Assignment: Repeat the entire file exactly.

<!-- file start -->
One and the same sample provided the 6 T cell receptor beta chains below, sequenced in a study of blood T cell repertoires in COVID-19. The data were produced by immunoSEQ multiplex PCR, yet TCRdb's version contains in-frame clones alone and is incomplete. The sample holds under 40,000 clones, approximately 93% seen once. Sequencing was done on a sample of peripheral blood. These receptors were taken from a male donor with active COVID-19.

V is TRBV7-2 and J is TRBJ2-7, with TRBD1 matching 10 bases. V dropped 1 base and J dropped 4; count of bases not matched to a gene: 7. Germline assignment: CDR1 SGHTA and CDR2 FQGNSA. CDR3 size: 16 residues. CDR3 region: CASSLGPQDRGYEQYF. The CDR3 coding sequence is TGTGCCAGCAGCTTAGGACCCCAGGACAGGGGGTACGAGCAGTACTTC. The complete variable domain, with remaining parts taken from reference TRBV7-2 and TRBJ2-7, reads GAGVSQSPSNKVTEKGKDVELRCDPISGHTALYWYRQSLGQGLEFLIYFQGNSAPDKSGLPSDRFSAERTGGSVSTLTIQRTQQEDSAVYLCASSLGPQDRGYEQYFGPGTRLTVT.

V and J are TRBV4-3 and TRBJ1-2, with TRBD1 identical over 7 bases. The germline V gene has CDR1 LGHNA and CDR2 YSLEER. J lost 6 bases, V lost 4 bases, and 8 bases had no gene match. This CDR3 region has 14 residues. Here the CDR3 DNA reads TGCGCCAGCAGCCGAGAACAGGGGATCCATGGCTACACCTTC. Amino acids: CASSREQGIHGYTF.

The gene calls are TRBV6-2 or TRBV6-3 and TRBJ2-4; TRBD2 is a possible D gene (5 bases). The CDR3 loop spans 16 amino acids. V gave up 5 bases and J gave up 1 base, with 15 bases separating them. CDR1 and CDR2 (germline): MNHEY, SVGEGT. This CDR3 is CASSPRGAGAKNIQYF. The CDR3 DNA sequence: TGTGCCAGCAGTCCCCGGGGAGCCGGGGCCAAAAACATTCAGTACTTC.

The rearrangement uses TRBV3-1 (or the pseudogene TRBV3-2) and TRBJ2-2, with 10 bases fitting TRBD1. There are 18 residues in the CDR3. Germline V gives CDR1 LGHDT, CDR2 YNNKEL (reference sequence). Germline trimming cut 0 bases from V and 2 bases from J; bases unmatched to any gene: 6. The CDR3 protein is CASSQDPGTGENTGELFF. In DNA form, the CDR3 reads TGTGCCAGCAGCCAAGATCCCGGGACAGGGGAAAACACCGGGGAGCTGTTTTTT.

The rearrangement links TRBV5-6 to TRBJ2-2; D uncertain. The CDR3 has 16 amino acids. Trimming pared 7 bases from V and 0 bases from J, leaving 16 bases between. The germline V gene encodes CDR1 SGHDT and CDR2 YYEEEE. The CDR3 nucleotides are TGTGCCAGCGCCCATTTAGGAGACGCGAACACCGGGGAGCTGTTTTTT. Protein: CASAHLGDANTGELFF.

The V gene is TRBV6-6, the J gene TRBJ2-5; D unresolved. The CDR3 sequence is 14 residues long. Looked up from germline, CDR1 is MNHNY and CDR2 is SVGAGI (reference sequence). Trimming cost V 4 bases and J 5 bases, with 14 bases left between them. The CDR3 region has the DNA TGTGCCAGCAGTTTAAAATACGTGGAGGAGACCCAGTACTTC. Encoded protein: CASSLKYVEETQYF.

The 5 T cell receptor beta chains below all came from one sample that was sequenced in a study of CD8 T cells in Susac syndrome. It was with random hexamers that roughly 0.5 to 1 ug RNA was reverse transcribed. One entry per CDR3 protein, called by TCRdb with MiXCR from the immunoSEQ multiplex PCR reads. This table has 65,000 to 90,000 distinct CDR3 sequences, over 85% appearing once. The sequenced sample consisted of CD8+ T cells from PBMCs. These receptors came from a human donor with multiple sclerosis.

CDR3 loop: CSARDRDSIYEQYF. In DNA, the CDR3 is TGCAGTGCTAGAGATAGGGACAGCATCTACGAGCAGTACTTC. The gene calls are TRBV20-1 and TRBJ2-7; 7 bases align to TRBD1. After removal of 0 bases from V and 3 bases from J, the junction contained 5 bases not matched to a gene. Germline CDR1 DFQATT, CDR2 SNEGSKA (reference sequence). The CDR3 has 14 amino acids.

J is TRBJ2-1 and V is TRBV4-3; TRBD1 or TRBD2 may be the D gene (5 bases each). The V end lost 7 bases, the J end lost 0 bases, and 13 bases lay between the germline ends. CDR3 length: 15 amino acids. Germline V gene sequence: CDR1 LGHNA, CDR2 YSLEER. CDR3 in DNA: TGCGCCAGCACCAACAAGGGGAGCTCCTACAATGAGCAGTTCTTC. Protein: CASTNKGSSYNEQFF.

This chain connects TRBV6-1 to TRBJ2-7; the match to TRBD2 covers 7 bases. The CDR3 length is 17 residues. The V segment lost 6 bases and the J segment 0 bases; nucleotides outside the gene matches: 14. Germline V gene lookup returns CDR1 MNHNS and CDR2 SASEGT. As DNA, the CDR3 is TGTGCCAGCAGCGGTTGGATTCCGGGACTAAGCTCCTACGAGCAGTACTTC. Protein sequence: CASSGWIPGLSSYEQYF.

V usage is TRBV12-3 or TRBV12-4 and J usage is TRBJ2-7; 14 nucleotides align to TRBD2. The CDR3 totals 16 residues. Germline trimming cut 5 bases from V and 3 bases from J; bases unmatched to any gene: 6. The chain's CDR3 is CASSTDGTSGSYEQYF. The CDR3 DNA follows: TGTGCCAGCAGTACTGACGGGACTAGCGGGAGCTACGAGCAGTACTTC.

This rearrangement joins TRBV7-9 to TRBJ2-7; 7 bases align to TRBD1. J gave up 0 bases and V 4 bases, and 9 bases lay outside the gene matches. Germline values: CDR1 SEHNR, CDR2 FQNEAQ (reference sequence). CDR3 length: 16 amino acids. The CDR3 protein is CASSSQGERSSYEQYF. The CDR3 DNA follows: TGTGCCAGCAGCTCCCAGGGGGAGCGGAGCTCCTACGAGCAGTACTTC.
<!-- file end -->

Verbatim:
One and the same sample provided the 6 T cell receptor beta chains below, sequenced in a study of blood T cell repertoires in COVID-19. The data were produced by immunoSEQ multiplex PCR, yet TCRdb's version contains in-frame clones alone and is incomplete. The sample holds under 40,000 clones, approximately 93% seen once. Sequencing was done on a sample of peripheral blood. These receptors were taken from a male donor with active COVID-19.

V is TRBV7-2 and J is TRBJ2-7, with TRBD1 matching 10 bases. V dropped 1 base and J dropped 4; count of bases not matched to a gene: 7. Germline assignment: CDR1 SGHTA and CDR2 FQGNSA. CDR3 size: 16 residues. CDR3 region: CASSLGPQDRGYEQYF. The CDR3 coding sequence is TGTGCCAGCAGCTTAGGACCCCAGGACAGGGGGTACGAGCAGTACTTC. The complete variable domain, with remaining parts taken from reference TRBV7-2 and TRBJ2-7, reads GAGVSQSPSNKVTEKGKDVELRCDPISGHTALYWYRQSLGQGLEFLIYFQGNSAPDKSGLPSDRFSAERTGGSVSTLTIQRTQQEDSAVYLCASSLGPQDRGYEQYFGPGTRLTVT.

V and J are TRBV4-3 and TRBJ1-2, with TRBD1 identical over 7 bases. The germline V gene has CDR1 LGHNA and CDR2 YSLEER. J lost 6 bases, V lost 4 bases, and 8 bases had no gene match. This CDR3 region has 14 residues. Here the CDR3 DNA reads TGCGCCAGCAGCCGAGAACAGGGGATCCATGGCTACACCTTC. Amino acids: CASSREQGIHGYTF.

The gene calls are TRBV6-2 or TRBV6-3 and TRBJ2-4; TRBD2 is a possible D gene (5 bases). The CDR3 loop spans 16 amino acids. V gave up 5 bases and J gave up 1 base, with 15 bases separating them. CDR1 and CDR2 (germline): MNHEY, SVGEGT. This CDR3 is CASSPRGAGAKNIQYF. The CDR3 DNA sequence: TGTGCCAGCAGTCCCCGGGGAGCCGGGGCCAAAAACATTCAGTACTTC.

The rearrangement uses TRBV3-1 (or the pseudogene TRBV3-2) and TRBJ2-2, with 10 bases fitting TRBD1. There are 18 residues in the CDR3. Germline V gives CDR1 LGHDT, CDR2 YNNKEL (reference sequence). Germline trimming cut 0 bases from V and 2 bases from J; bases unmatched to any gene: 6. The CDR3 protein is CASSQDPGTGENTGELFF. In DNA form, the CDR3 reads TGTGCCAGCAGCCAAGATCCCGGGACAGGGGAAAACACCGGGGAGCTGTTTTTT.

The rearrangement links TRBV5-6 to TRBJ2-2; D uncertain. The CDR3 has 16 amino acids. Trimming pared 7 bases from V and 0 bases from J, leaving 16 bases between. The germline V gene encodes CDR1 SGHDT and CDR2 YYEEEE. The CDR3 nucleotides are TGTGCCAGCGCCCATTTAGGAGACGCGAACACCGGGGAGCTGTTTTTT. Protein: CASAHLGDANTGELFF.

The V gene is TRBV6-6, the J gene TRBJ2-5; D unresolved. The CDR3 sequence is 14 residues long. Looked up from germline, CDR1 is MNHNY and CDR2 is SVGAGI (reference sequence). Trimming cost V 4 bases and J 5 bases, with 14 bases left between them. The CDR3 region has the DNA TGTGCCAGCAGTTTAAAATACGTGGAGGAGACCCAGTACTTC. Encoded protein: CASSLKYVEETQYF.

The 5 T cell receptor beta chains below all came from one sample that was sequenced in a study of CD8 T cells in Susac syndrome. It was with random hexamers that roughly 0.5 to 1 ug RNA was reverse transcribed. One entry per CDR3 protein, called by TCRdb with MiXCR from the immunoSEQ multiplex PCR reads. This table has 65,000 to 90,000 distinct CDR3 sequences, over 85% appearing once. The sequenced sample consisted of CD8+ T cells from PBMCs. These receptors came from a human donor with multiple sclerosis.

CDR3 loop: CSARDRDSIYEQYF. In DNA, the CDR3 is TGCAGTGCTAGAGATAGGGACAGCATCTACGAGCAGTACTTC. The gene calls are TRBV20-1 and TRBJ2-7; 7 bases align to TRBD1. After removal of 0 bases from V and 3 bases from J, the junction contained 5 bases not matched to a gene. Germline CDR1 DFQATT, CDR2 SNEGSKA (reference sequence). The CDR3 has 14 amino acids.

J is TRBJ2-1 and V is TRBV4-3; TRBD1 or TRBD2 may be the D gene (5 bases each). The V end lost 7 bases, the J end lost 0 bases, and 13 bases lay between the germline ends. CDR3 length: 15 amino acids. Germline V gene sequence: CDR1 LGHNA, CDR2 YSLEER. CDR3 in DNA: TGCGCCAGCACCAACAAGGGGAGCTCCTACAATGAGCAGTTCTTC. Protein: CASTNKGSSYNEQFF.

This chain connects TRBV6-1 to TRBJ2-7; the match to TRBD2 covers 7 bases. The CDR3 length is 17 residues. The V segment lost 6 bases and the J segment 0 bases; nucleotides outside the gene matches: 14. Germline V gene lookup returns CDR1 MNHNS and CDR2 SASEGT. As DNA, the CDR3 is TGTGCCAGCAGCGGTTGGATTCCGGGACTAAGCTCCTACGAGCAGTACTTC. Protein sequence: CASSGWIPGLSSYEQYF.

V usage is TRBV12-3 or TRBV12-4 and J usage is TRBJ2-7; 14 nucleotides align to TRBD2. The CDR3 totals 16 residues. Germline trimming cut 5 bases from V and 3 bases from J; bases unmatched to any gene: 6. The chain's CDR3 is CASSTDGTSGSYEQYF. The CDR3 DNA follows: TGTGCCAGCAGTACTGACGGGACTAGCGGGAGCTACGAGCAGTACTTC.

This rearrangement joins TRBV7-9 to TRBJ2-7; 7 bases align to TRBD1. J gave up 0 bases and V 4 bases, and 9 bases lay outside the gene matches. Germline values: CDR1 SEHNR, CDR2 FQNEAQ (reference sequence). CDR3 length: 16 amino acids. The CDR3 protein is CASSSQGERSSYEQYF. The CDR3 DNA follows: TGTGCCAGCAGCTCCCAGGGGGAGCGGAGCTCCTACGAGCAGTACTTC.